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At the Speeds of Light, Drift Into ‘Hyper Light Drifter’

Heart Machine

Heart Machine

Allison Borelli, Features Editor

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Looking for a new video game, perhaps where death is a distant dream, or a puzzle centered game? Then Hyper Light Drifter is not your game.

An indie 2D action RPG, Hyper Light Drifter is the type of game that won’t hold your hand. It is described as a combination of “Legend of Zelda: A Link to the Past” and “Diablo.”

The game’s creator Alex Preston developed it with eight others as a part of Heart Machine. Created “in the vein of 8-bit and 16-bit classics,” the developers took some inspiration for the story from Preston’s life-long struggle with heart disease. Hyper Light Drifter is their first video game.

The story of the game revolves around the player-controlled Drifter who is afflicted with an unknown illness and searching for a cure. He, as well as the other inhabitants of the world, have access to a lost technology. There’s not much else to tell, as there is no dialogue in this game and the plotline is a little hazy.

The combat system of the game starts the Drifter off with typical long and short range attacks. As the game goes on, the player has access to other modules and upgrades for weapons and abilities. These are upgraded with rare batteries collected along the way. The game’s monsters get more numerous and tougher along the way, which require the player to hone their skills and strategies as well.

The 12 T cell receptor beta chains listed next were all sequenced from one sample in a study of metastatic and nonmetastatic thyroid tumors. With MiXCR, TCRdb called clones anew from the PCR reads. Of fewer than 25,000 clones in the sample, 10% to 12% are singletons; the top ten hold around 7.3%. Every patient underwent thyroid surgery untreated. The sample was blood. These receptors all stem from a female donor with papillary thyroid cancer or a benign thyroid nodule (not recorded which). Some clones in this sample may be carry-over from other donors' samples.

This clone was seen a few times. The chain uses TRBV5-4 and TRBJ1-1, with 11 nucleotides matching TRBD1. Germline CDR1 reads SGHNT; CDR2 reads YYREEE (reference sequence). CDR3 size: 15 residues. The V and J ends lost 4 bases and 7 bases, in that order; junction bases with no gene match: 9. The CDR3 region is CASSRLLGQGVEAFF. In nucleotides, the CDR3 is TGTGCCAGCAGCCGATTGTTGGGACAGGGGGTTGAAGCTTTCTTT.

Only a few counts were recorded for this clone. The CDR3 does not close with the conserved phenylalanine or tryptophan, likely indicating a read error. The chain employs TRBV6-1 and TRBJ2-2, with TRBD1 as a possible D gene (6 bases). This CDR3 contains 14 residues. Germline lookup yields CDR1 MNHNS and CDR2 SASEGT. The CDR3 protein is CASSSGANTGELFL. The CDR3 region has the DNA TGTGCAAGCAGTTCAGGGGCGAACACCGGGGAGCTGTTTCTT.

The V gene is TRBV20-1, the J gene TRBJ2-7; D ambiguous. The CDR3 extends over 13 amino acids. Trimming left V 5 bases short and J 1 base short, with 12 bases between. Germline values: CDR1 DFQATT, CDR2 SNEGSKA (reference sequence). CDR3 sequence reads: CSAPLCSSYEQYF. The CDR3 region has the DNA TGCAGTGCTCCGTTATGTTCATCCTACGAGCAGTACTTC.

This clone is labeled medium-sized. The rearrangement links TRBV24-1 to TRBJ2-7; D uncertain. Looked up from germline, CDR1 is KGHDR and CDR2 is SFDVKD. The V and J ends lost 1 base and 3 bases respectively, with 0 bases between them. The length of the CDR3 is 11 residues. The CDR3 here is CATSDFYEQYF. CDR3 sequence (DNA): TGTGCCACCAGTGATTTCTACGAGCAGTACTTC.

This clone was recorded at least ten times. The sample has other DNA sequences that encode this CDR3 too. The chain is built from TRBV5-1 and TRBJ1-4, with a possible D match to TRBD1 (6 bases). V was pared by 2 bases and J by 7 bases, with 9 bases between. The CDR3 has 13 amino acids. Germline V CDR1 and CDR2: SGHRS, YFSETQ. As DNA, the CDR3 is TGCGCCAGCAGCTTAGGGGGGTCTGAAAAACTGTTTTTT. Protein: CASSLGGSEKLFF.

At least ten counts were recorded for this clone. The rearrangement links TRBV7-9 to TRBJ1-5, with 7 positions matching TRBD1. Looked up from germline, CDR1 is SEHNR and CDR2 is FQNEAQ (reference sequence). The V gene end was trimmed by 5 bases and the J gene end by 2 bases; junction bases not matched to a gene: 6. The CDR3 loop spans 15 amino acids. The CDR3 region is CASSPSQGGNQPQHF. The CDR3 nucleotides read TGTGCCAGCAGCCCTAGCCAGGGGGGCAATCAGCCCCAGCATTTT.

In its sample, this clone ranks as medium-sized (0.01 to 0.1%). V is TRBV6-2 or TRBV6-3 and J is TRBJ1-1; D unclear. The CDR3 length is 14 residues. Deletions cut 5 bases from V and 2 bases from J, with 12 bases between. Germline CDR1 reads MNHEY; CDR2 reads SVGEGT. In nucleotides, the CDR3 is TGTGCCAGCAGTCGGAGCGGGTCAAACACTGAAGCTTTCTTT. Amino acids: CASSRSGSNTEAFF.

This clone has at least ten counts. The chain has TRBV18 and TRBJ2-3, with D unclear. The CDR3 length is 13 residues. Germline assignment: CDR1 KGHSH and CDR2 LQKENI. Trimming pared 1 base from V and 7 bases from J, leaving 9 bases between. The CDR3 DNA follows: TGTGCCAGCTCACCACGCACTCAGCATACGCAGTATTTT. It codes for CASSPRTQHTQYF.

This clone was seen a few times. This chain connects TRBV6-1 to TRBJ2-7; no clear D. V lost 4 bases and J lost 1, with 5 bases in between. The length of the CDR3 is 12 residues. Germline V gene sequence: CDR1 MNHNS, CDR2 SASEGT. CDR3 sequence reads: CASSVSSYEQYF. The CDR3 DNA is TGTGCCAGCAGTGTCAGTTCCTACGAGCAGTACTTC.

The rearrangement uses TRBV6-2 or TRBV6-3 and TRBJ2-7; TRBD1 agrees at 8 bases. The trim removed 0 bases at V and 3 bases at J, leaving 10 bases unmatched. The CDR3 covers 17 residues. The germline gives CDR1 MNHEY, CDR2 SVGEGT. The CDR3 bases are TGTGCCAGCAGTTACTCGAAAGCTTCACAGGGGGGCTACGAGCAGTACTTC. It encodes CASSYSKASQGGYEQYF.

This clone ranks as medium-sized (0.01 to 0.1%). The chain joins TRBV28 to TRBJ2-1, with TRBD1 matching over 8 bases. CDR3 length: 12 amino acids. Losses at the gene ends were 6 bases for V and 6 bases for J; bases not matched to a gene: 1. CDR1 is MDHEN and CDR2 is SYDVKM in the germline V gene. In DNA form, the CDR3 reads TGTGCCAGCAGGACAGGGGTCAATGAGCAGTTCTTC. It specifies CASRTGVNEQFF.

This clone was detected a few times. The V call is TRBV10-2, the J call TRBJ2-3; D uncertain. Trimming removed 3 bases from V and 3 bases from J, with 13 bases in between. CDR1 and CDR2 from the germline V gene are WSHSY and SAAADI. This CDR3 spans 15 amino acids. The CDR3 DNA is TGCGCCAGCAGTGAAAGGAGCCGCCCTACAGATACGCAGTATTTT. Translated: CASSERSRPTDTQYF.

As for actual combat, well, the death rate is high. Hyper Light Drifter is not merciful, and you can’t button-mash or “cheese” your way out of a fight. However, once tactics that work are found, the game becomes much easier. The bosses are hard until you figure out the best way to beat them. There’s even an achievement for winning the game without dying.

Some general cons for the game was how much it crashed. There were some bugs yet to be worked out, and the system that I played on wasn’t the best, but after the fifth time it started to get on my nerves. Other than that, the story wasn’t really clear, but that’s to be expected in a game with no dialogue.

Some pros for the game was that despite being a pixel game, the art’s impressive. The attention to detail I had to pay to the game was enormous as well, and the amount of times I plastered my face over the supposed “boundaries” of the game, searching for secrets, was also immense. Finding a secret room was an awarding rush.

I enjoyed playing this game despite the occasional crash, and I would rate it a 7/10. Although this game doesn’t go easy on you, it also won’t throw you into traffic. If exploration, vivid visuals, and honing your strategies is interesting, then I would recommend forking out the 20 dollars to buy Hyper Light Drifter.

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At the Speeds of Light, Drift Into ‘Hyper Light Drifter’